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The Goop Lab wants to slow down aging, but only for rich people

Goop's fourth episode explores the science of antiaging – and some out-there "natural alternatives" to plastic surgery.

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Gwyneth Paltrow gets a vampire facial in the fourth episode of Goop Lab.

Netflix/Screenshot by Mercey Livingston/CNET

Netflix's The Goop Lab follows Gwyneth Paltrow and the team that runs her wellness brand, Goop, as they experience various alternative wellness practices, from meeting with a psychic to taking a workshop about how to orgasm. In The Goop Lab's fourth episode, The Health Span Plan, Paltrow, chief content officer Elise Loehnan and Goop's marketing VP Wendy Lauria explore the societal obsession with antiaging and the often expensive lengths many go to avoid it.

In their quest for eternal youth, members of the Goop staff try several different diets reported to reduce the risk of age-related disease, including fasting, veganism and pescatarianism. Paltrow and her team also set out on a quest to find "more natural" alternatives to plastic surgery and fillers, like facials and acupuncture. 

Aging is one of many things that medicine can't stop, so that raises the question: Is there any validity to these diets and treatments? Can you really slow down the aging process with food? That's what The Goop Lab sets out to determine and the results are, surprisingly, somewhat valid.

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The Health Span Plan episode explores diets and skincare treatments that claim to have antiaging benefits.

Netflix/Screenshot by Mercey Livingston/CNET

The Goop Lab Episode 4: The Health Span Plan

The Goop team chats with Valter Longo, the director of the University of Southern California's Longevity Institute, about the practice of fasting and how it can have positive effects on health. He promotes his fasting mimicking diet in the episode (for which he has a book and a $250 diet kit that Paltrow tries). Notably, the group doesn't talk about other forms of fasting -- such as intermittent fasting or alternate-day fasting -- which can have the same health benefits as Longo's diet.

Paltrow also talks with Morgan Levine, who studies aging at the Yale Department of Pathology. Levine developed a method of calculating a person's "biological age," based on several factors that intend to predict how likely you are to get age-related diseases or be at risk for early death. 

Paltrow, Loehnan and Lauria are tested for their biological age before starting a new diet for three weeks. Lauria followed a vegan diet and Loehnan did a pescatarian diet, while Paltrow uses Longo's kit (which includes a nut bar, soup packets and kale crackers -- appetizing, huh?) for a five-day fast. 

At the end of the three weeks, all three have their "biological ages" retested. The only person whose age did not "lower" was Lauria.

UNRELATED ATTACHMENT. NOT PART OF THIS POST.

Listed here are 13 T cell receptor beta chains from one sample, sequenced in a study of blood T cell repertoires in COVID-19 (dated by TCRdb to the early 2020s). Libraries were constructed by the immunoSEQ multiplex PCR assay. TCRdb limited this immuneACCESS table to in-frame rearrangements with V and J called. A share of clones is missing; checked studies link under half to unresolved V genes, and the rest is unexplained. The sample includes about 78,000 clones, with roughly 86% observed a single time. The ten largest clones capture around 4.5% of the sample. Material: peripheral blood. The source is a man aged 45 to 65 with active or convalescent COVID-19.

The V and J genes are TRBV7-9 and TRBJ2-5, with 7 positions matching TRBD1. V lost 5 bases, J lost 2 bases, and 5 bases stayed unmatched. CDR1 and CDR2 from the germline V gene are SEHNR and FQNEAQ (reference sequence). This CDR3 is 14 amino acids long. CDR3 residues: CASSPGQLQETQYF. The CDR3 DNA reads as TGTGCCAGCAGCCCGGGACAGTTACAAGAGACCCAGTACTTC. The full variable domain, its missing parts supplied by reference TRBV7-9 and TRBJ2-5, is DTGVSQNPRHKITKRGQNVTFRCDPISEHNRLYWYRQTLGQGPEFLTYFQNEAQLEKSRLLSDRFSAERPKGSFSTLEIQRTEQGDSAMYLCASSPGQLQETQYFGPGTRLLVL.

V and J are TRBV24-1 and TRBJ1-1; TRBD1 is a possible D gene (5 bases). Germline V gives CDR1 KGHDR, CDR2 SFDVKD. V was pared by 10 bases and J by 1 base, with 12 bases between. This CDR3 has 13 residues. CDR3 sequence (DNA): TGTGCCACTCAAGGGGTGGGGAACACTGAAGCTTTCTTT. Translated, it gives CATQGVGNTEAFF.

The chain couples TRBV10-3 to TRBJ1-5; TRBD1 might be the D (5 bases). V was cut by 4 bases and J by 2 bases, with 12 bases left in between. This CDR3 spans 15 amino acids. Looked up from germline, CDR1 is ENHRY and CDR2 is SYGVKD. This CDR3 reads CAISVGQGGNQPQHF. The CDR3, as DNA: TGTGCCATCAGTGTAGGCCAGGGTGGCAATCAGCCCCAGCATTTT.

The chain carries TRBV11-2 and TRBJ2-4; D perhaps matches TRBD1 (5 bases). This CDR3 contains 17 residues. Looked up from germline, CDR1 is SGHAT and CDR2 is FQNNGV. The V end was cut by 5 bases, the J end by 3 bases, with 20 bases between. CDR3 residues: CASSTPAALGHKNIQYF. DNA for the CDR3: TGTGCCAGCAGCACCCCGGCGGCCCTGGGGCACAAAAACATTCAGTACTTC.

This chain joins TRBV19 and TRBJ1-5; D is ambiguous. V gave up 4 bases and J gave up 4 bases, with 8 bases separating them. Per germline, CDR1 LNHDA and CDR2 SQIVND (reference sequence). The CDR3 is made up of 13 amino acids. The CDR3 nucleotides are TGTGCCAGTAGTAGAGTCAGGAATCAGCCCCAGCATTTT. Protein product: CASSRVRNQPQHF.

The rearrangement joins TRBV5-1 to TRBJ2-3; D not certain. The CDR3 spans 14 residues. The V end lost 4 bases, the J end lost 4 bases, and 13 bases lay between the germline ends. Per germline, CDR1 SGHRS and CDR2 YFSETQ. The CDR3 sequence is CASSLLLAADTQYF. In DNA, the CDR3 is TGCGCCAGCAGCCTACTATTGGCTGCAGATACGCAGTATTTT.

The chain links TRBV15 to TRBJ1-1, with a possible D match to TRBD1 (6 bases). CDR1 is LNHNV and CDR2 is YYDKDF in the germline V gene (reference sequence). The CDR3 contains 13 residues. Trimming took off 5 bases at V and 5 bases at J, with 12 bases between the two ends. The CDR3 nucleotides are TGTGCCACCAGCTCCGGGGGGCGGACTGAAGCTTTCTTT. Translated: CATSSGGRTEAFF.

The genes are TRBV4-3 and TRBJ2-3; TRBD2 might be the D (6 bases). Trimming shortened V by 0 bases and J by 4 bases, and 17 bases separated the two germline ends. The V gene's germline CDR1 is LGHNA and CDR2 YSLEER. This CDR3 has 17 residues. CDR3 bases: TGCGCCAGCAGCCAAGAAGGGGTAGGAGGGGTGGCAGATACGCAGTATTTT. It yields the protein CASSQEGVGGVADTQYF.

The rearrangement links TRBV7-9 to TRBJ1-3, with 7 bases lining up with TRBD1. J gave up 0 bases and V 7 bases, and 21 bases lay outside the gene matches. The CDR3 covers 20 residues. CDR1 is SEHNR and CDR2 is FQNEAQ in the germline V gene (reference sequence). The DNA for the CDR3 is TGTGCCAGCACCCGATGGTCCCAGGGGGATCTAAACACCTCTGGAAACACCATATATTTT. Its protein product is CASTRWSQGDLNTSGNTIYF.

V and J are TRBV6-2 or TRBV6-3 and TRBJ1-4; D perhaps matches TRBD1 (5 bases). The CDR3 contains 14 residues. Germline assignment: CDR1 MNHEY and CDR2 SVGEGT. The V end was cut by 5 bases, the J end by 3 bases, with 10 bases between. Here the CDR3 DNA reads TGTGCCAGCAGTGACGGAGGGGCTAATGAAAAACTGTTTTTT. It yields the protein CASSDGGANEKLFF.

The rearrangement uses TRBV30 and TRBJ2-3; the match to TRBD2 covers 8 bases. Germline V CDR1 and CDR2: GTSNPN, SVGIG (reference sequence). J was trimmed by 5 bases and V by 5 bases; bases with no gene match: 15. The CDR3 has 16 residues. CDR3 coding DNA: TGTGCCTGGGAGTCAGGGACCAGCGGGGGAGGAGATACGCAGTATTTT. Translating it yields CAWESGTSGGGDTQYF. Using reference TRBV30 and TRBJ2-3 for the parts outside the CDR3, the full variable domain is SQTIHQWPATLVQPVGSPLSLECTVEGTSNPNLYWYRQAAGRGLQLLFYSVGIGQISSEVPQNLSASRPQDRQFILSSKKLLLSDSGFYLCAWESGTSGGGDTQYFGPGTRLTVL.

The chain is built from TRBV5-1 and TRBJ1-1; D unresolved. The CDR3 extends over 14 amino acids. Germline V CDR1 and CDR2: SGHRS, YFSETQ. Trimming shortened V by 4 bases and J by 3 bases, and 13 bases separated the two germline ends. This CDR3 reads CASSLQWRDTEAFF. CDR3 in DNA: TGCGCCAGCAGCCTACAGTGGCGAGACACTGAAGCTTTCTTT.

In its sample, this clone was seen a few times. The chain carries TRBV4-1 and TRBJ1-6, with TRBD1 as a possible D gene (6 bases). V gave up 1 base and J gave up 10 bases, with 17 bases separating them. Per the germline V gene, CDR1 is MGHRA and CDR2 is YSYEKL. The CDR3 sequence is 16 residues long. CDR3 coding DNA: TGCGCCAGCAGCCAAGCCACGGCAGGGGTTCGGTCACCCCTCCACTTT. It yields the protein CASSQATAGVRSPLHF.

To round out this antiaging episode, all of the women try three different facial treatments -- acupuncture, facial threading and a vampire facial -- that are supposed to be more natural than using typical dermatological treatments such as skin fillers and Botox injections.

Loehnen tries facial acupuncture, which is reported to boost collagen production. Lauria gets a "facial threading" treatment that involves sewing a plastic thread that dissolves after nine months into her face in an effort to boost collagen and lift the face.  

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A Goop employee tries facial threading, a less invasive way to get the effect of a face lift.

Netflix/Screenshot by Mercey Livingston/CNET

Finally, Paltrow gets a "vampire facial," which is when a facialist extracts platelet rich plasma from your blood, and then microneedles it into the skin on your face. The PRP is supposed to help the skin resurface and look rejuvenated. Paltrow seems a bit weirded out by the process but notes that there's an "overuse of that stuff," (referring to injections, fillers and plastic surgery), and at least "this is your own blood and not a toxin, it's a more natural way." 

Can our diets affect the aging process?

Right now, there is a lot of hype surrounding fasting, intermittent fasting and ketosis and how those diets might benefit our overall health. It's not all hype -- there's definitely some sound science here and it's likely to keep expanding.

During the episode, Longo presents his fasting mimicking diet, which involves "tricking" the body into a fasting state while allowing specific amounts of food for at least five days. The idea is to give your body just enough nutrients that it thinks it's fasting, but not so few that you encounter the negative effects of prolonged fasting like a weakened immune system and nutritional deficiencies.

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Fasting can help improve your overall health, some studies have shown.

Getty Images

Longo says that his clinical trials on the fasting mimicking diet showed to "reduce risk factors for multiple age-related diseases." That's not totally bunk -- science shows that when you restrict calories for certain periods of time, it does promote longevity. A study on this type of fasting did show that it can be effective in improving health markers that put you at risk for age-related diseases such as BMI, body fat percentage and blood pressure. Fasting can also lower inflammation levels in the body, improve cognitive impairment in mice and can decrease insulin-like growth factor, a hormone linked to cancer. The research is promising.